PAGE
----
Maritime training centres around the world may be unable to keep pace with the advanced technology and new marine fuels on board the vessels of tomorrow.
That is why the Torvald Klaveness group believes shipowners and operators will increasingly need to take matters into their own hands and will need to collaborate with equipment companies to plug skills gaps.
Torbjorn Eide, vice president of maritime personnel for Torvald Klaveness, told TradeWinds: “The traditional role of a vessel in providing goods to different ports and countries, the traditional delivery and trade, will continue as is. That’s not where we see the big technology shift.
“The big technology shift, as I see it, is basically: how do we optimise the running of the vessel?”
This will require on-board tech to monitor and improve performance — particularly with respect to fuel consumption — and this is where Eide thinks there will be growing demand for “special competence” among the seagoing workforce.
“I think in the future the ship-shore-ship collaboration will have to be much much tighter and closer than what it is today because new technology is setting new demands of the sailors on board.
“It’s quite interesting if you look to the countries where the majority of sailors today are recruited from and where they are developed. I don’t think maritime schools and training centres in a large number of those countries will be capable of providing the right training and the right competence enhancement amongst the sailors — meaning that I do think owners and operators will have a much higher responsibility in the future for making sure that their people are properly trained.”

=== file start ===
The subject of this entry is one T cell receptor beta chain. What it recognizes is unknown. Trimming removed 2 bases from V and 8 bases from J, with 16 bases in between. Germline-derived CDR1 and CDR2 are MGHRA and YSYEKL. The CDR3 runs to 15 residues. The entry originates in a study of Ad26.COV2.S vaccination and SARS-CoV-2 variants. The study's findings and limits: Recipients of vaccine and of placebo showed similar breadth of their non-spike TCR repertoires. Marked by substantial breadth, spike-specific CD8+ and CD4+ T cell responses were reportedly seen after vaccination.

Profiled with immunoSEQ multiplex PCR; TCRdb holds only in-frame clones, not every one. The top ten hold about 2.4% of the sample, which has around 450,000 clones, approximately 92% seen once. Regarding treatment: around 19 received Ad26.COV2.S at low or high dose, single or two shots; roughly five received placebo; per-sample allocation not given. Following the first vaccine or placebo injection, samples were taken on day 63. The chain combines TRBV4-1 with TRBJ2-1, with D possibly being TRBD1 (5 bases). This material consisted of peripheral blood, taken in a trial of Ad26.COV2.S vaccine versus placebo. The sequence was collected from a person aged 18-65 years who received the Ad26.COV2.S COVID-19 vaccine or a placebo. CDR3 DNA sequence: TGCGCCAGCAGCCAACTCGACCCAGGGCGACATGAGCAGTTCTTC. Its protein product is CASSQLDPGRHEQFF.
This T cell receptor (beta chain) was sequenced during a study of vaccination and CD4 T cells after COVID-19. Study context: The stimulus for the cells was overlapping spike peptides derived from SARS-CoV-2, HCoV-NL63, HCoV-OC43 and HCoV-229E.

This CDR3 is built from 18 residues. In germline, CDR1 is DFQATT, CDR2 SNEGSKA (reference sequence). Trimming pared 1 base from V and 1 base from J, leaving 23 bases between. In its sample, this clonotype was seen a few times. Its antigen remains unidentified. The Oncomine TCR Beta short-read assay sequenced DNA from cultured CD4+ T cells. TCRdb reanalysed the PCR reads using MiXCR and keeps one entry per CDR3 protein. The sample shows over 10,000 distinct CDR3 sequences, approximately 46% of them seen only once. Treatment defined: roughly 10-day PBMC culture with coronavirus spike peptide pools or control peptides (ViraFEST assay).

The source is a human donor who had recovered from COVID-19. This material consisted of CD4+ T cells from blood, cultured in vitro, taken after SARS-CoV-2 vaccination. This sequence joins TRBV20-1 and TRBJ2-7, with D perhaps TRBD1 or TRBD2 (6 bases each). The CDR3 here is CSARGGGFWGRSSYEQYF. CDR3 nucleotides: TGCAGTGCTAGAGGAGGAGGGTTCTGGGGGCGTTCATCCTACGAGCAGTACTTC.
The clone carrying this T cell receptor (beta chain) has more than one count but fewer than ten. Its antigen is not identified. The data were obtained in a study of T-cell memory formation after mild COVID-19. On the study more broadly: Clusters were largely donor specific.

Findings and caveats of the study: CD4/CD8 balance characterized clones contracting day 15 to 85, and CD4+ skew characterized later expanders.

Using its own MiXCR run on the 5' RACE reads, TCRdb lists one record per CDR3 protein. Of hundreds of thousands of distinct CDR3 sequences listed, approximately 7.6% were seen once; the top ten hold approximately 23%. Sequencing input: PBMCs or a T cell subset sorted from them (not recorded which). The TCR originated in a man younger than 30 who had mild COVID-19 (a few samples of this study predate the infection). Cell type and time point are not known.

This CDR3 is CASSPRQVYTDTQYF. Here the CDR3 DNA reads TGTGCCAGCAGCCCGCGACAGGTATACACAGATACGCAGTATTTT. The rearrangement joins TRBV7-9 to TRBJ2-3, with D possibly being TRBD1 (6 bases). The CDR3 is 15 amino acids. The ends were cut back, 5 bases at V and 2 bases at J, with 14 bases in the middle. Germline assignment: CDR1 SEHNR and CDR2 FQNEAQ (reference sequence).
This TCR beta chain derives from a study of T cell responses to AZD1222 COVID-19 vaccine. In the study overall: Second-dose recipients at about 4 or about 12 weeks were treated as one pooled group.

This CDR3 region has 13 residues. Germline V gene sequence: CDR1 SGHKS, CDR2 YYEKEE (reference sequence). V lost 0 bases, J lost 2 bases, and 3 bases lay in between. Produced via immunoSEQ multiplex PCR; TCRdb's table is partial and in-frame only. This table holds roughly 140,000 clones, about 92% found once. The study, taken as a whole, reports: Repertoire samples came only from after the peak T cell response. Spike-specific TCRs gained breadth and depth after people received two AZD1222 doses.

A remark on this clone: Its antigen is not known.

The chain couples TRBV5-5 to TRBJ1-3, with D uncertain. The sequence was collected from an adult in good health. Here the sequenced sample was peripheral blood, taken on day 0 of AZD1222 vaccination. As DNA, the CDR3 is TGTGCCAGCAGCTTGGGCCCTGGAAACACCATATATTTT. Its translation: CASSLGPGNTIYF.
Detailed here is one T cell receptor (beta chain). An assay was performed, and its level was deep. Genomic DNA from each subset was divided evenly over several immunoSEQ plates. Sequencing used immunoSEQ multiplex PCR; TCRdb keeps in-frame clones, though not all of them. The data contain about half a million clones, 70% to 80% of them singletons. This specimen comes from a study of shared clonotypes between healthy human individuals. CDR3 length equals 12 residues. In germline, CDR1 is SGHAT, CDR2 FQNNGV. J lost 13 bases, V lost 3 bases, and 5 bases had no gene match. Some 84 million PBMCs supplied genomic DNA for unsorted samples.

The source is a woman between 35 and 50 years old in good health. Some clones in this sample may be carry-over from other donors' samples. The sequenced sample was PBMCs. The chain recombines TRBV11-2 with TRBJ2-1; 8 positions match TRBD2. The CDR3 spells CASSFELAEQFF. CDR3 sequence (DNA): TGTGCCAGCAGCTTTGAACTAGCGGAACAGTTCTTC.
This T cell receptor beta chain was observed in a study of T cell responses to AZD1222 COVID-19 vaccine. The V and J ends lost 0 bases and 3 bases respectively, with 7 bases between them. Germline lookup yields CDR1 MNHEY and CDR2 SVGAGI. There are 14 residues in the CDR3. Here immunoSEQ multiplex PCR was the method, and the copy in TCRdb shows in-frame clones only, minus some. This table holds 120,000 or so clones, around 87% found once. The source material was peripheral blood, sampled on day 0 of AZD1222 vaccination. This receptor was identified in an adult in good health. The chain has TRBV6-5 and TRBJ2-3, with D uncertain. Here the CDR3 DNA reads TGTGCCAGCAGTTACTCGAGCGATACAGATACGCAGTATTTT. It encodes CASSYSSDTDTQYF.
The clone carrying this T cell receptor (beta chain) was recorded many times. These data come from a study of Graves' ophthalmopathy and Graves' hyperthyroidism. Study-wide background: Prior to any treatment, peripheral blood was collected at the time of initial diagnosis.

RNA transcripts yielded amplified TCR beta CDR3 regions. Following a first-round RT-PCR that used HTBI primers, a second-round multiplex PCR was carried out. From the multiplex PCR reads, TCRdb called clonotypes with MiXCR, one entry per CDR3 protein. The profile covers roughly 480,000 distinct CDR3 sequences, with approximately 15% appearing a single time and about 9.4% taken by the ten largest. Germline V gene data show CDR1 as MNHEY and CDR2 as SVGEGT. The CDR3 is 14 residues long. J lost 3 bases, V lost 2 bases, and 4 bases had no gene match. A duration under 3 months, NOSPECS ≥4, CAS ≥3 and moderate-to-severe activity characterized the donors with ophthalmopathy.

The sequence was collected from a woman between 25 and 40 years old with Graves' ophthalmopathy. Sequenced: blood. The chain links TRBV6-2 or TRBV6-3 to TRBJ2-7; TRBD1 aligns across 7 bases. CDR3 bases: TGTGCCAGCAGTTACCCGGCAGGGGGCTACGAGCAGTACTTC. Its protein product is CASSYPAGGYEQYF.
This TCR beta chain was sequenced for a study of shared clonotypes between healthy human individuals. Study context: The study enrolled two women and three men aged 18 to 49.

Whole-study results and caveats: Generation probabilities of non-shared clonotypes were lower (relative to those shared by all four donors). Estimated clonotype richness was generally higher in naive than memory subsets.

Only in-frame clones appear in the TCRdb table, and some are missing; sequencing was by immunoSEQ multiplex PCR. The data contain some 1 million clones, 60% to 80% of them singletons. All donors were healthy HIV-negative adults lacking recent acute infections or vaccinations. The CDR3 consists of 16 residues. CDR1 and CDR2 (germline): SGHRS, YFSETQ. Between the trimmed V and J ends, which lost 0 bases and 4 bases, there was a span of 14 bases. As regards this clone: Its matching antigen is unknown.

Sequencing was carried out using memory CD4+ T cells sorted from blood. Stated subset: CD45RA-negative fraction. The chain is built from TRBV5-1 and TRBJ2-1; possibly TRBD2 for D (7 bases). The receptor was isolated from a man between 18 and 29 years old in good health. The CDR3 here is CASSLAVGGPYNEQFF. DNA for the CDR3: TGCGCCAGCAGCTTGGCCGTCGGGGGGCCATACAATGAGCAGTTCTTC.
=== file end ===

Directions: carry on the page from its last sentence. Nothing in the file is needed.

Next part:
Owners and operators will have to do much of this off their own backs or else in collaboration with manufacturers of engines, cargo-handling systems and other technology on board vessels, he said.
Collaboration in training will be critical during the new era of marine fuel, as low and zero-carbon bunkers are implemented on board vessels.
“The day you decide to go for a new fuel or a new type of engine that the sailors have never been introduced to before, I think the key to success is that the operator and the owner in collaboration with the makers of this [equipment] produce proper training programmes because I do not think training centres can,” Eide said.
“If you take our example, we recruit 80% of our sailors from the Philippines. There are a lot of training centres in the Philippines. Some are quite good. Others are not that good, but it varies a lot.”
Eide also thinks the relationship between the ship and the shore will begin to change.
“Sailors on board very often call the office to get advice — sailors think everyone in the office is a very smart guy or girl. Well, normally, they aren’t much smarter than the people on board, they’re just working with something completely different,” Eide explained.
“As such, I think this common understanding between ship and shore will be more vital in the future.
“When we’re looking into optimising operations — because that is actually what we’re talking about — I think in the future we will look on educating our sailors as more becoming operators, optimising safe operations on board and then making sure we have people ashore who are able to guide them, but also get inputs accordingly, that actually at the end of the day produces a better result for how we operate the vessel.”